Our story instead leads us to Ain el Remmaneh, opened in ’89 and which for years has been offering medical treatment in a no-man’s land, a buffer zone, between Christians and Muslims, when belonging to one group or the other meant being killed. Today it is a centre of excellence in the local medical scene, a diabetes centre, with specialists in cardiology, angiology, internal medicine, otorhinolaryngology, ophthalmology, dermatology, gynaecology, pediatrics, endocrinology, oncology and also dietetics, psychiatry, psychology and physiotherapy. All the doctors and paramedicals are Lebanese, coordinated by a sister from the ‘Daughters of Charity’. Modern analysis laboratories are also available in the centre.

The Order of Malta’s policy is to ask for payment according to possibility

Looking at the luxurious hotels and wealthy banks surrounding Beirut alongside the Order’s hospital headquarters could make one think that a humanitarian-medical centre is unnecessary. Nothing could be further from the truth. Here the few wealthy people are super rich but the poor are really poor and there are many of them. However, unlike other charitable institutions, the Order’s policy is to ask for payment according to possibility. This system means achieving an economic minimum for self-financing some activities, avoiding parasitism and a generalized use of structures set up to treat people who have urgent need.

In the Order’s centre, a gynaecological examination costs 7 euro; the average price in Lebanon is around 50 euro, and many pay the entire price, the less well-off pay half price and those who have nothing pay nothing. The doctors and operators are local, they know who is really poor and who is ‘trying it on’; there are no ‘friend of friends’, and nothing escapes the French sister’s watchful eye. The figures which prove the fairness of this system (and the sister’s vigilance) say that in 2006 the centre provided 29,846 total services to around 11,000 patients, of whom 1,327 paid nothing and 3,311 paid half price, which means that over 6,000 patients paid the full price.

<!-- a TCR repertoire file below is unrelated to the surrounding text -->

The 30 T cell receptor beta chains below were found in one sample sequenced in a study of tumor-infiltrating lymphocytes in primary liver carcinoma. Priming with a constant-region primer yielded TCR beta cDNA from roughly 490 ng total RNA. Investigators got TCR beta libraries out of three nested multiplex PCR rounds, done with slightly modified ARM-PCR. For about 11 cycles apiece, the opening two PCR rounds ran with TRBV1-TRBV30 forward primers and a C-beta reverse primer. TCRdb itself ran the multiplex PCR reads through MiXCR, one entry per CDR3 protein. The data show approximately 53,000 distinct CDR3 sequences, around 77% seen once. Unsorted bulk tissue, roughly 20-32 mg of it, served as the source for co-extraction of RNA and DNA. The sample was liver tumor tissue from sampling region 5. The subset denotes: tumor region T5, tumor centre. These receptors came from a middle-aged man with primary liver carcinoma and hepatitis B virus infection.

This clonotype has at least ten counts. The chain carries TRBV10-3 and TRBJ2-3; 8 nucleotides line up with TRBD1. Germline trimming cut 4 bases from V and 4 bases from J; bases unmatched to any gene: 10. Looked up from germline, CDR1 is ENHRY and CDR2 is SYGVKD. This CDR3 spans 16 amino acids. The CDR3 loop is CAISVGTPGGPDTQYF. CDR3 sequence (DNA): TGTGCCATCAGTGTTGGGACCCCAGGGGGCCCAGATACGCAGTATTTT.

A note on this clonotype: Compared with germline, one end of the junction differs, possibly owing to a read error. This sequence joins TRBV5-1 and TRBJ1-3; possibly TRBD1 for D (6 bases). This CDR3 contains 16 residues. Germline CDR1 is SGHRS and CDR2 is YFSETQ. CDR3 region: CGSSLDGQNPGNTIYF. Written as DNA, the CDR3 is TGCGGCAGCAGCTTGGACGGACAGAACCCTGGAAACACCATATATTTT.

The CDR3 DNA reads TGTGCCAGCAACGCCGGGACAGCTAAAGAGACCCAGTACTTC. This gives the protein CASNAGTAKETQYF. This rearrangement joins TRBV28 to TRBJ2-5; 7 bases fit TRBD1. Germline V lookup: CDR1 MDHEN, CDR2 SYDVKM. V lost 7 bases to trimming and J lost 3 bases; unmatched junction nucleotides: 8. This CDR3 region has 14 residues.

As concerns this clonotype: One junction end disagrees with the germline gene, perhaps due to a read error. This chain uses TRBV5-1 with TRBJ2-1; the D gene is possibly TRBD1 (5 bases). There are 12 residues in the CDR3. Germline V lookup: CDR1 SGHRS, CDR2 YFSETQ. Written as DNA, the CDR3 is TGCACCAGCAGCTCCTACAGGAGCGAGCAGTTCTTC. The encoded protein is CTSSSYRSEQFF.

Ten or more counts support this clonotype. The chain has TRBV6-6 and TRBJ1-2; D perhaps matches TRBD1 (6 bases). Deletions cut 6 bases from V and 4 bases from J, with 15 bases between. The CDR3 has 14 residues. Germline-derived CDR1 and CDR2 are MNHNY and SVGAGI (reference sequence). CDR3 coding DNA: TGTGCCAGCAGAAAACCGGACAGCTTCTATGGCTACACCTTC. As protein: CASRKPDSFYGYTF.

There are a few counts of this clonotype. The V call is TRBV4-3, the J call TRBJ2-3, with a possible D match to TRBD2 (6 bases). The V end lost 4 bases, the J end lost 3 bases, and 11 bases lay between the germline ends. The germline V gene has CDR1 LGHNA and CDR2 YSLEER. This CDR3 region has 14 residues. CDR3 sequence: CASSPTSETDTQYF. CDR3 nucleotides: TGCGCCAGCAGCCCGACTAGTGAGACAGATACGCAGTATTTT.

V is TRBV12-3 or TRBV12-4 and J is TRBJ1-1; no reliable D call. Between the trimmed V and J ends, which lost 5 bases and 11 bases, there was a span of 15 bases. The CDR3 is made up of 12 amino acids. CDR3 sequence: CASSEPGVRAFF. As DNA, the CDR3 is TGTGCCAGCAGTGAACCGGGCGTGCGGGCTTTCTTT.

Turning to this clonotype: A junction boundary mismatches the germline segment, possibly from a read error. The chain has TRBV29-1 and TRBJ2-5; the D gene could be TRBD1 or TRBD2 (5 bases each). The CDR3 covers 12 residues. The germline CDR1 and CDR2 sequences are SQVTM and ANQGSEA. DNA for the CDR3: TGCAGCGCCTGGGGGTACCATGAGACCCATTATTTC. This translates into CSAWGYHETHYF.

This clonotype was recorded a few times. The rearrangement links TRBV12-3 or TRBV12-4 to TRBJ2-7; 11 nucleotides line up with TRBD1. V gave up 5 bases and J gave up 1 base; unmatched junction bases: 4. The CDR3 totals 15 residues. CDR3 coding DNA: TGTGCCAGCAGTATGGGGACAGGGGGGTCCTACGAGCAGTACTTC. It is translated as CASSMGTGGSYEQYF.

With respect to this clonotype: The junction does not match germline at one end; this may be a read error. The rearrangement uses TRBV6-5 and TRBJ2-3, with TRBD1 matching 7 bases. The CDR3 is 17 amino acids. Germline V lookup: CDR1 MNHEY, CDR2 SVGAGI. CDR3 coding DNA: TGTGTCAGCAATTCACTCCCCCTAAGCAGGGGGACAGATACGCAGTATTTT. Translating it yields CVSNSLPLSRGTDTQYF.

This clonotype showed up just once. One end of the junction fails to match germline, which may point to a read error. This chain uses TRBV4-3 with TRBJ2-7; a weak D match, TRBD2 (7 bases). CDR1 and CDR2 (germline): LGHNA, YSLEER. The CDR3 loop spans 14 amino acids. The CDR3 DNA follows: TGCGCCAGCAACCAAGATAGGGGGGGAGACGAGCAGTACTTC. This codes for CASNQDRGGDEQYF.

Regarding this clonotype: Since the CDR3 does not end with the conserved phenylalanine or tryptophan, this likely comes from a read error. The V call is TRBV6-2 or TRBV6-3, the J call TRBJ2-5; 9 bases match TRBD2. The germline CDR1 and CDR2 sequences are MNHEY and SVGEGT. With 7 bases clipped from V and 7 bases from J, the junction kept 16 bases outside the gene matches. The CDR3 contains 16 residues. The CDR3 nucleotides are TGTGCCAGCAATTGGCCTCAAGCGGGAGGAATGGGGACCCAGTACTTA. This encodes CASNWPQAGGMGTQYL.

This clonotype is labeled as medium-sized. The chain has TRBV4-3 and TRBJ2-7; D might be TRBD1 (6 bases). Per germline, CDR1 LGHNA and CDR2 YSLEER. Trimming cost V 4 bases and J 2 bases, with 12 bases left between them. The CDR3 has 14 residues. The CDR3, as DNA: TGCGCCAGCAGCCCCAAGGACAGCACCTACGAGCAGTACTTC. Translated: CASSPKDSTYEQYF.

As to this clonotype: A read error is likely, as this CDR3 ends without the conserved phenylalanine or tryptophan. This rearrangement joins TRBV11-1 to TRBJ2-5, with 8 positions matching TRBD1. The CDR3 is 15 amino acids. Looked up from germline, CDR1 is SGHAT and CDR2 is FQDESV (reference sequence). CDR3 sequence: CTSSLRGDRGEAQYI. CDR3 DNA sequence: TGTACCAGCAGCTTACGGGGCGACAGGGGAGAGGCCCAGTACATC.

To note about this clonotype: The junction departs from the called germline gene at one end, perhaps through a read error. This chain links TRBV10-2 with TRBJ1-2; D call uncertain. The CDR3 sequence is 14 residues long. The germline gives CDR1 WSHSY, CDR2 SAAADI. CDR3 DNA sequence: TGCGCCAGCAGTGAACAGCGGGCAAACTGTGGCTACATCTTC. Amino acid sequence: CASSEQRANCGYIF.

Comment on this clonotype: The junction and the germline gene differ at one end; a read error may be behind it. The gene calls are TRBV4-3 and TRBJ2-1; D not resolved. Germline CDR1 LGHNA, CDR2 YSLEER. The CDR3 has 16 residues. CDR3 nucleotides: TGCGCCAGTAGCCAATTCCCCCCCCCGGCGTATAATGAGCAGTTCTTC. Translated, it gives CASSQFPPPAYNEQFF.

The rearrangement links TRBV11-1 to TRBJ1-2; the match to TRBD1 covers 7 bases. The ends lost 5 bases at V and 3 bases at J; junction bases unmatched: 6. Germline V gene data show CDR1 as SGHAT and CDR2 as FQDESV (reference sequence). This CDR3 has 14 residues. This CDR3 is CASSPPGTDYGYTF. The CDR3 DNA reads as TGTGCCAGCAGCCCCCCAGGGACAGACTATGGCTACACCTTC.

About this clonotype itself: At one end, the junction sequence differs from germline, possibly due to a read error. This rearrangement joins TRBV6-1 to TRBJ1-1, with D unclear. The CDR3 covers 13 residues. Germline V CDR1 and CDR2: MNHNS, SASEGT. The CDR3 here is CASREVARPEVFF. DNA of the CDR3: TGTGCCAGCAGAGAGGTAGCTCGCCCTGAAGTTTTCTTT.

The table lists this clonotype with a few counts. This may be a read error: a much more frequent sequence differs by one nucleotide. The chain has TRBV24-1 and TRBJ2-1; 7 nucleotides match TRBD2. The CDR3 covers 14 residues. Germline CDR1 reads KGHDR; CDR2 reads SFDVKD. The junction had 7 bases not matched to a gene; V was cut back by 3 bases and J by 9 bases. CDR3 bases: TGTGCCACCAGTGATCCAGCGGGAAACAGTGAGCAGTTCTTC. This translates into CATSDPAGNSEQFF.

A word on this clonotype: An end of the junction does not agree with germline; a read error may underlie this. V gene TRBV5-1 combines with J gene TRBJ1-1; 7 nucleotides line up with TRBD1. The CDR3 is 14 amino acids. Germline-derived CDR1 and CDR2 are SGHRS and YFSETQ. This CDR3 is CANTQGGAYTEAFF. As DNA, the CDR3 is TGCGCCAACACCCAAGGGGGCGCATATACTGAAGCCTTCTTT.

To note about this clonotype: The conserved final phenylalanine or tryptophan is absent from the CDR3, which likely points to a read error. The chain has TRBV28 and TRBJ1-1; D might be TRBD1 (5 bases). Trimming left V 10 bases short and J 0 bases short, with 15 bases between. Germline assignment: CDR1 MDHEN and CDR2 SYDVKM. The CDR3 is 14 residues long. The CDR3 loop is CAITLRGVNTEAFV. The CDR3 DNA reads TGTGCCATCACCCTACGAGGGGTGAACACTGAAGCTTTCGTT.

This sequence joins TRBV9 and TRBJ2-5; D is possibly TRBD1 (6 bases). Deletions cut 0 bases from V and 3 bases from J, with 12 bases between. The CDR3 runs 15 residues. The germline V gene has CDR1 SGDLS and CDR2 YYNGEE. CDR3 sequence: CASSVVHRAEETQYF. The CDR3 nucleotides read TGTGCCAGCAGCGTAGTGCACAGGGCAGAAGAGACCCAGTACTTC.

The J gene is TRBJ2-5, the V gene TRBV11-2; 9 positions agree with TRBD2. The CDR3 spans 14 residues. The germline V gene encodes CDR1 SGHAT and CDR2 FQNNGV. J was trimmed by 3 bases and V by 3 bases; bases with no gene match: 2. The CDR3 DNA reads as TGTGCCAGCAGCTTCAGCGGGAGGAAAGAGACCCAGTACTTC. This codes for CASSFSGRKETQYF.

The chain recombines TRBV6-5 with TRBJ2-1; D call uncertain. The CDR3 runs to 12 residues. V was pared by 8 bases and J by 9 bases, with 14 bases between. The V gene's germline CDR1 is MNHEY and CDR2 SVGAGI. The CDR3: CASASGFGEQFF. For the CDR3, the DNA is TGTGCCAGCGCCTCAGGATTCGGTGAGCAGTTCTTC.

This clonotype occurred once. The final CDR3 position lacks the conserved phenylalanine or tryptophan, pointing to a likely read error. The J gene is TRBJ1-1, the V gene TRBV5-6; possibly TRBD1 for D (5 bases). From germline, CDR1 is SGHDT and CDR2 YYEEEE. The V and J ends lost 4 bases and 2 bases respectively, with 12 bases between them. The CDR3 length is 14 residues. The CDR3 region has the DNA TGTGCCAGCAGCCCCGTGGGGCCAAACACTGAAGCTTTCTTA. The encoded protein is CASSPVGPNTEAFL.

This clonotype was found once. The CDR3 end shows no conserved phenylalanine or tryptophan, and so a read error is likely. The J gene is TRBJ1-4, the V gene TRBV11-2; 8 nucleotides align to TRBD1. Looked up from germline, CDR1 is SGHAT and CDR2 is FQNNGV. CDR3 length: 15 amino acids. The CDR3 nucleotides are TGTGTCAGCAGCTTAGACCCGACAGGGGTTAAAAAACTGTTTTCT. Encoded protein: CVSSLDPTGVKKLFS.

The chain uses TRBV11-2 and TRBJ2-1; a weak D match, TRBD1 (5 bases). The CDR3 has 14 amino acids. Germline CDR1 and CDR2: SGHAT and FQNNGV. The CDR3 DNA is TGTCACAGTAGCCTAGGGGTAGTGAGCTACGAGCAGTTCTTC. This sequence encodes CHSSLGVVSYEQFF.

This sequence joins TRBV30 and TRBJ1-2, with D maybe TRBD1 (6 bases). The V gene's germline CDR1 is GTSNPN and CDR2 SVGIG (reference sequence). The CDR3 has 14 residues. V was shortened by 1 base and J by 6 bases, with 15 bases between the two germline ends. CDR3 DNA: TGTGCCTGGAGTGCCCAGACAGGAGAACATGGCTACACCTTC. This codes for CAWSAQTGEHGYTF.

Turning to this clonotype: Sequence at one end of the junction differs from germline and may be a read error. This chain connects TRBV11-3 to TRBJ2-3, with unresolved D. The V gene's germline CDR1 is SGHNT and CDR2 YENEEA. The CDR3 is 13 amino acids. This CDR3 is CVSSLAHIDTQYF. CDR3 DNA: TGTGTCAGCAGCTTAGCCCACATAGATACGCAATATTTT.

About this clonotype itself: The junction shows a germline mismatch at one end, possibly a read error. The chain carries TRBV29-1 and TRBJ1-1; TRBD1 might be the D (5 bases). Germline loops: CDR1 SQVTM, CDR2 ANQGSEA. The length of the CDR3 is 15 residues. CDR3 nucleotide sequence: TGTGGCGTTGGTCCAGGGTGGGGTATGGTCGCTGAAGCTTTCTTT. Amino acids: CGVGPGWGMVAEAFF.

The Knights of Malta are famous in Italy for motor rehabilitation and in the Lebanon they finance a centre for children’s rehabilitation. This centre is situated on the hills overlooking Beirut in a peaceful setting surrounded by greenery and with buildings recalling the beautiful American University. Sister Maria Genevieve runs it.

The Zouk Mikael centre looks after 92 autistic children and those with psychomotility problems, of which 38 are in-patients and 54 are semi-residential. There are 65 health workers, mostly orderlies, teachers and nurses, as well as a doctor, a psychologist, a social worker, four physiotherapists, two speech therapists, two psychomotility therapists and two speech pathologists, all Lebanese professionals. The structures are leading-edge, from computers with re-educational programs to swimming pools for rehabilitation and other physiotherapeutical equipment.

The children attend the school inside the centre, with dedicated and alternating support teachers and receive the necessary medico-rehabilitative therapies. The day finishes at 2 p.m. for the semi-residential children, whilst the others return to their mothers in their rooms with en-suite bathrooms and cooking facilities. The centre is not a paradise on earth, it is a place of desperation and suffering but it is well kept and very clean, the workers are kind to their small patients and the children seem to be happy there and laugh gaily when I pull faces at them.

Perhaps other institutions should adopt

the logistic and administrative system the Order of Malta applies

The hospital and the rehabilitation centre are rare pearls in the Lebanese health scenario and in that of the crisis areas. In the Order’s centres you could be in a good European hospital, with the same professional and hygienic standards. Here the patients are not people to save ‘as best one can’, to help as much as possible, wretched people who have just to survive, but ‘our lords the sick’ as they were called a thousand years ago in the hospitals of the Knights of St. John. The difference is immense. Perhaps the other institutions and NGO’s should adopt the logistic and administrative system the Order uses in its missions, but perhaps the spirit is different, perhaps tradition helps. The fact is that everything works.